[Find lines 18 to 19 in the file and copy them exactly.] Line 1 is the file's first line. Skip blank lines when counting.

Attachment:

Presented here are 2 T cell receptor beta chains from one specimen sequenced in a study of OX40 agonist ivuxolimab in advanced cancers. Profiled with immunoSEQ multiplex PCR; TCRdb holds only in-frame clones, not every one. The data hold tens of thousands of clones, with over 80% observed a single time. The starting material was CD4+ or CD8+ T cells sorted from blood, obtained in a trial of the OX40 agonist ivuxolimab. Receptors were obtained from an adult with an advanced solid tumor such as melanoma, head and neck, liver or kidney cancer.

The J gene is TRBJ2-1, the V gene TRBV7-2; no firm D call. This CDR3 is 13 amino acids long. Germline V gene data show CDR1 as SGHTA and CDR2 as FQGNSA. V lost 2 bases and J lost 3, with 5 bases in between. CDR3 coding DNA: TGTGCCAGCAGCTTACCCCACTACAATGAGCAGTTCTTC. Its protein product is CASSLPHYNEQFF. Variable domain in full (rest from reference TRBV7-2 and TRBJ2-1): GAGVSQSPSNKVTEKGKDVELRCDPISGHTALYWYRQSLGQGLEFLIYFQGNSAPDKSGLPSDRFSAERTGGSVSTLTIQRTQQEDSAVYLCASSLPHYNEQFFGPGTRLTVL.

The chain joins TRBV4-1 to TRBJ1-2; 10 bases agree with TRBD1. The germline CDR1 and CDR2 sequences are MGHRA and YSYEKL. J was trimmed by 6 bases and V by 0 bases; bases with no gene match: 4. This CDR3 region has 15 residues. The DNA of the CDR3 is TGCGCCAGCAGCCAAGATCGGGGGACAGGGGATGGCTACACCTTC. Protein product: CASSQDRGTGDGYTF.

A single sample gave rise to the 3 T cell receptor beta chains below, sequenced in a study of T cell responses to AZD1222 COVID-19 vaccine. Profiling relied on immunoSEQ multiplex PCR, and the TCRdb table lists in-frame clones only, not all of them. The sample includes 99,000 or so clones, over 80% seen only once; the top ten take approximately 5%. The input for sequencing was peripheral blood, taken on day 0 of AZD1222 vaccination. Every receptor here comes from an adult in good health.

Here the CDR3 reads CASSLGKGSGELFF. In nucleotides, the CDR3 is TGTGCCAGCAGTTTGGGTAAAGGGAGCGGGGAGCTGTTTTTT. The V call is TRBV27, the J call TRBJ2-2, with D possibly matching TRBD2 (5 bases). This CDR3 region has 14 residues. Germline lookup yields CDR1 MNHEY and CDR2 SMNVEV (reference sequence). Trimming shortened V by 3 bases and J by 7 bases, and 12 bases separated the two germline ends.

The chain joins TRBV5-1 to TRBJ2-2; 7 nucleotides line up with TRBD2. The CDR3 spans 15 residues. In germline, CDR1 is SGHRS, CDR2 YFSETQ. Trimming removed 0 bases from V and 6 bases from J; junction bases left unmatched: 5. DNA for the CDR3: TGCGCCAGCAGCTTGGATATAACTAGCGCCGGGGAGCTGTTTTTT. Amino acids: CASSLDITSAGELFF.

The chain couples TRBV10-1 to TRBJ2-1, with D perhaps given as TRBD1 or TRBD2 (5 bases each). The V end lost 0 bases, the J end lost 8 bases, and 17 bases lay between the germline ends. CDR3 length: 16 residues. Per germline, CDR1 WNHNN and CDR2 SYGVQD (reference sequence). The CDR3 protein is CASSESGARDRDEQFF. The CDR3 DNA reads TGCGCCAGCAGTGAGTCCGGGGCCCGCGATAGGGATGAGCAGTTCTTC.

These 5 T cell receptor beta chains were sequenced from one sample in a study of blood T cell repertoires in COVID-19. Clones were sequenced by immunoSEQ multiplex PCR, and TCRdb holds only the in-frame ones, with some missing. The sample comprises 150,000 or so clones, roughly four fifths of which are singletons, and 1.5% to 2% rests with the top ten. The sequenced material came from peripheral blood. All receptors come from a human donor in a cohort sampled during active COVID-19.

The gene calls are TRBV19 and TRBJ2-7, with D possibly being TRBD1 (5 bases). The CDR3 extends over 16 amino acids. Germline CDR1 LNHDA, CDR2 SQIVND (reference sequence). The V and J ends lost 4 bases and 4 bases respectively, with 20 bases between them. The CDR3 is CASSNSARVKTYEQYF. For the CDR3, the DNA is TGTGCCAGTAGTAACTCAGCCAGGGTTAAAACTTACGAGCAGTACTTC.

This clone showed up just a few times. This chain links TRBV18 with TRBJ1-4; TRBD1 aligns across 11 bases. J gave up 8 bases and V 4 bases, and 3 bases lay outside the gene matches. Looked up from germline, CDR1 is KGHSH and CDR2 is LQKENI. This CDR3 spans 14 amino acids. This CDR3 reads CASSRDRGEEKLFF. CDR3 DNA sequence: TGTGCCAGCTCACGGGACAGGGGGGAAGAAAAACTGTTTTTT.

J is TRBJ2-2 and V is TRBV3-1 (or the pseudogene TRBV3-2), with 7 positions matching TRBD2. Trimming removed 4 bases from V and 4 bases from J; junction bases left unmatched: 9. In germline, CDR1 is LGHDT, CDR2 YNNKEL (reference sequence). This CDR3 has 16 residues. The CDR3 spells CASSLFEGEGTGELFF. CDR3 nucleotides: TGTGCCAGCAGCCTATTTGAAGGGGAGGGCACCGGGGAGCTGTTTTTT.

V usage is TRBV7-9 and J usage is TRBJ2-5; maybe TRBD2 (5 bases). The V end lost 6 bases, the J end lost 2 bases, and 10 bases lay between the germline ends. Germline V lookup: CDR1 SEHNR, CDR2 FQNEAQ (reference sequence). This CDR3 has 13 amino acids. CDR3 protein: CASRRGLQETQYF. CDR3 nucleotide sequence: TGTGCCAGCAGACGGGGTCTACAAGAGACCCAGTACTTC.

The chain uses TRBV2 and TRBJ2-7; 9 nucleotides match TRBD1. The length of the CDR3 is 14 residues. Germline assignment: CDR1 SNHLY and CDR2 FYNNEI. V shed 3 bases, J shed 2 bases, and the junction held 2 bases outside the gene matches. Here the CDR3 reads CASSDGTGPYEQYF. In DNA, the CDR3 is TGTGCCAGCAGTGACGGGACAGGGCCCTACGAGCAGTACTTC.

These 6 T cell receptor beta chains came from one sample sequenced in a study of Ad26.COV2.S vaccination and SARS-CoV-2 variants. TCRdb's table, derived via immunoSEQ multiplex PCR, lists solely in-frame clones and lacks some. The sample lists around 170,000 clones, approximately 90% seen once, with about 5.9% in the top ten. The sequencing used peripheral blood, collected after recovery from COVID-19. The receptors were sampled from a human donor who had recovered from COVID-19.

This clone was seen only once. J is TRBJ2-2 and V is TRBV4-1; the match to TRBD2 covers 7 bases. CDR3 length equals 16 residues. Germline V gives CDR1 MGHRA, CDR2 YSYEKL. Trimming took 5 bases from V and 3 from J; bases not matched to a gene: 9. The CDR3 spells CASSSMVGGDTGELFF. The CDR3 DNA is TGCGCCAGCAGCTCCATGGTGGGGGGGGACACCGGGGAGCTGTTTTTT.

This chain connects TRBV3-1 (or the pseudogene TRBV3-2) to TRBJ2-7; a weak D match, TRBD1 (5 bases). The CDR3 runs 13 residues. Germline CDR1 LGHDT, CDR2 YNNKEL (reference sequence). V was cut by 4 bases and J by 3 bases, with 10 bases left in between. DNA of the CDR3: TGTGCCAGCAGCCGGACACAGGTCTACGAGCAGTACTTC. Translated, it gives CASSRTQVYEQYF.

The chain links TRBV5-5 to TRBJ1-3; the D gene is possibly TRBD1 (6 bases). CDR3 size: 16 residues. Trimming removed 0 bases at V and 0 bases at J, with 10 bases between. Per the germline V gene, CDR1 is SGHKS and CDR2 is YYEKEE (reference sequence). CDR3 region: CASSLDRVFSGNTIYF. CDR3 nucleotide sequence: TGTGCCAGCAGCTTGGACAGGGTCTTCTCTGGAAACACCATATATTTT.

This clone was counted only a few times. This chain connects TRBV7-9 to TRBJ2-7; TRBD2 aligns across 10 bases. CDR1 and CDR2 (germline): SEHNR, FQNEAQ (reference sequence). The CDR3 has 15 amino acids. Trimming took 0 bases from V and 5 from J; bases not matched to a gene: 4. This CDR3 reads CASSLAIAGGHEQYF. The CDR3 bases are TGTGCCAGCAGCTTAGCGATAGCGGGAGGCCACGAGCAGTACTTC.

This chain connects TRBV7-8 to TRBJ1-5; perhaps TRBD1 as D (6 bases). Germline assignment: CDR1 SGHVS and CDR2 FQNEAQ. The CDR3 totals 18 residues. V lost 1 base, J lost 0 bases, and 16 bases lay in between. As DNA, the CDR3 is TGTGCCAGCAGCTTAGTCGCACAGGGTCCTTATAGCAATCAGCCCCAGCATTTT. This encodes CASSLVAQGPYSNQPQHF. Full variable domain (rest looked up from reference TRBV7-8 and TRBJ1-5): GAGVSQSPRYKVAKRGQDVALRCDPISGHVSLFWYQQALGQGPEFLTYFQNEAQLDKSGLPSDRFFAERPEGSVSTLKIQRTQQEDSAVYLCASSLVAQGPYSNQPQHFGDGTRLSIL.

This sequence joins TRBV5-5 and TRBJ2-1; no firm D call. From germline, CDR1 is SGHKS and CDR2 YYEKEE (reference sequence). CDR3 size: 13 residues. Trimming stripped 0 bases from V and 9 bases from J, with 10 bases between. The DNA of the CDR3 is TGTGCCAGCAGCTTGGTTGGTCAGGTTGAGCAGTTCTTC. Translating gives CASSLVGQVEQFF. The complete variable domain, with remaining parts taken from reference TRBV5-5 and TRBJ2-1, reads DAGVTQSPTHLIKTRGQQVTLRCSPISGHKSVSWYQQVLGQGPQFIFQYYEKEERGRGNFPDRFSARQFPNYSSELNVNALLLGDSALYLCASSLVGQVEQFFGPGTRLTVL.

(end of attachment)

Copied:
This clone was counted only a few times. This chain connects TRBV7-9 to TRBJ2-7; TRBD2 aligns across 10 bases. CDR1 and CDR2 (germline): SEHNR, FQNEAQ (reference sequence). The CDR3 has 15 amino acids. Trimming took 0 bases from V and 5 from J; bases not matched to a gene: 4. This CDR3 reads CASSLAIAGGHEQYF. The CDR3 bases are TGTGCCAGCAGCTTAGCGATAGCGGGAGGCCACGAGCAGTACTTC.

This chain connects TRBV7-8 to TRBJ1-5; perhaps TRBD1 as D (6 bases). Germline assignment: CDR1 SGHVS and CDR2 FQNEAQ. The CDR3 totals 18 residues. V lost 1 base, J lost 0 bases, and 16 bases lay in between. As DNA, the CDR3 is TGTGCCAGCAGCTTAGTCGCACAGGGTCCTTATAGCAATCAGCCCCAGCATTTT. This encodes CASSLVAQGPYSNQPQHF. Full variable domain (rest looked up from reference TRBV7-8 and TRBJ1-5): GAGVSQSPRYKVAKRGQDVALRCDPISGHVSLFWYQQALGQGPEFLTYFQNEAQLDKSGLPSDRFFAERPEGSVSTLKIQRTQQEDSAVYLCASSLVAQGPYSNQPQHFGDGTRLSIL.